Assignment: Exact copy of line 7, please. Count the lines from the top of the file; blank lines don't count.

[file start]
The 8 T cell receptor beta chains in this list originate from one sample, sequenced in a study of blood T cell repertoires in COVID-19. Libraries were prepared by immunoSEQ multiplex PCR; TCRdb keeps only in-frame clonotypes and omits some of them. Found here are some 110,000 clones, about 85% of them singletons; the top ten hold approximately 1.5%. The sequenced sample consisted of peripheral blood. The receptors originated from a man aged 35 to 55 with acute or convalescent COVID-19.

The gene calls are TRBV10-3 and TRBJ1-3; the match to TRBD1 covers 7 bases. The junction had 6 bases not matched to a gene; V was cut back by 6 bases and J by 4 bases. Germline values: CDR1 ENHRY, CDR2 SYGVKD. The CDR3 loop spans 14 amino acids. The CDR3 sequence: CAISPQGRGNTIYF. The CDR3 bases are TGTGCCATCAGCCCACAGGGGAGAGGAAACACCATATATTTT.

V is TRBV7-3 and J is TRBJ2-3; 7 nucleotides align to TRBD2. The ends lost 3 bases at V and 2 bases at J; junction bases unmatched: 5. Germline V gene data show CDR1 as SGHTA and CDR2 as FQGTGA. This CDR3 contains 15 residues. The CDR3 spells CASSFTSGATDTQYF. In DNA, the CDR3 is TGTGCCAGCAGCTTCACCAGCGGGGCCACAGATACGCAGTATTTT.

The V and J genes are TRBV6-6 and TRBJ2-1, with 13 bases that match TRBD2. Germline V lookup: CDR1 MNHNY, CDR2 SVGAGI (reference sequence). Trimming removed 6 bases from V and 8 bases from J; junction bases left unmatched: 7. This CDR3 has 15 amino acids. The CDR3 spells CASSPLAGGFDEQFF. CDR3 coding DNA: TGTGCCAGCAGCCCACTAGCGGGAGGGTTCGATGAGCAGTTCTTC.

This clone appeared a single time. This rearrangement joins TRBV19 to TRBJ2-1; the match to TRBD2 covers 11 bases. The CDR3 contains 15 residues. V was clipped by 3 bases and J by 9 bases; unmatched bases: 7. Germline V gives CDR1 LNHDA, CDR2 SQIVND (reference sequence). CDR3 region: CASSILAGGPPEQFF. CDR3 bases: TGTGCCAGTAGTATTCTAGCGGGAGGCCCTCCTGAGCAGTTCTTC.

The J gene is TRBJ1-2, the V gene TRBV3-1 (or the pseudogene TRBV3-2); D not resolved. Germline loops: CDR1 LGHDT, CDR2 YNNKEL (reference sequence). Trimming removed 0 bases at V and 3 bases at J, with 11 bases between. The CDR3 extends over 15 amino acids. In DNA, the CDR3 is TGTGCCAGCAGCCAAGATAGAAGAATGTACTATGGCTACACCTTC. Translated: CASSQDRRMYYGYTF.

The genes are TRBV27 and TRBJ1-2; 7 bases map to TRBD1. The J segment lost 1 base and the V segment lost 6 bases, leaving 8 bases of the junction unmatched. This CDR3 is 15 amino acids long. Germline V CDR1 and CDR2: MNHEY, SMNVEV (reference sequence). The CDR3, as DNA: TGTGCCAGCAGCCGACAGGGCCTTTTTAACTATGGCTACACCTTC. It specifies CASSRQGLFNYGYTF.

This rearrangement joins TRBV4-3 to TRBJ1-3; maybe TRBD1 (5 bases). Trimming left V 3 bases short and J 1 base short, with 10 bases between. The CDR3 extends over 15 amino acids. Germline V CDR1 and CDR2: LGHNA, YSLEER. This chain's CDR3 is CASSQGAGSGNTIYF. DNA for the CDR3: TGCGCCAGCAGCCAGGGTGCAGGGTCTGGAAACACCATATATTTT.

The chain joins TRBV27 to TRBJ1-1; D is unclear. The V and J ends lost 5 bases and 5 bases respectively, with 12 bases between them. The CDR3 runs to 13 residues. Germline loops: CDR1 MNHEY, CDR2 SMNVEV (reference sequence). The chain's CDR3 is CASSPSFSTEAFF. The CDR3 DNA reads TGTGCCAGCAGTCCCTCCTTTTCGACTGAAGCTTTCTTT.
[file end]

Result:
The genes are TRBV27 and TRBJ1-2; 7 bases map to TRBD1. The J segment lost 1 base and the V segment lost 6 bases, leaving 8 bases of the junction unmatched. This CDR3 is 15 amino acids long. Germline V CDR1 and CDR2: MNHEY, SMNVEV (reference sequence). The CDR3, as DNA: TGTGCCAGCAGCCGACAGGGCCTTTTTAACTATGGCTACACCTTC. It specifies CASSRQGLFNYGYTF.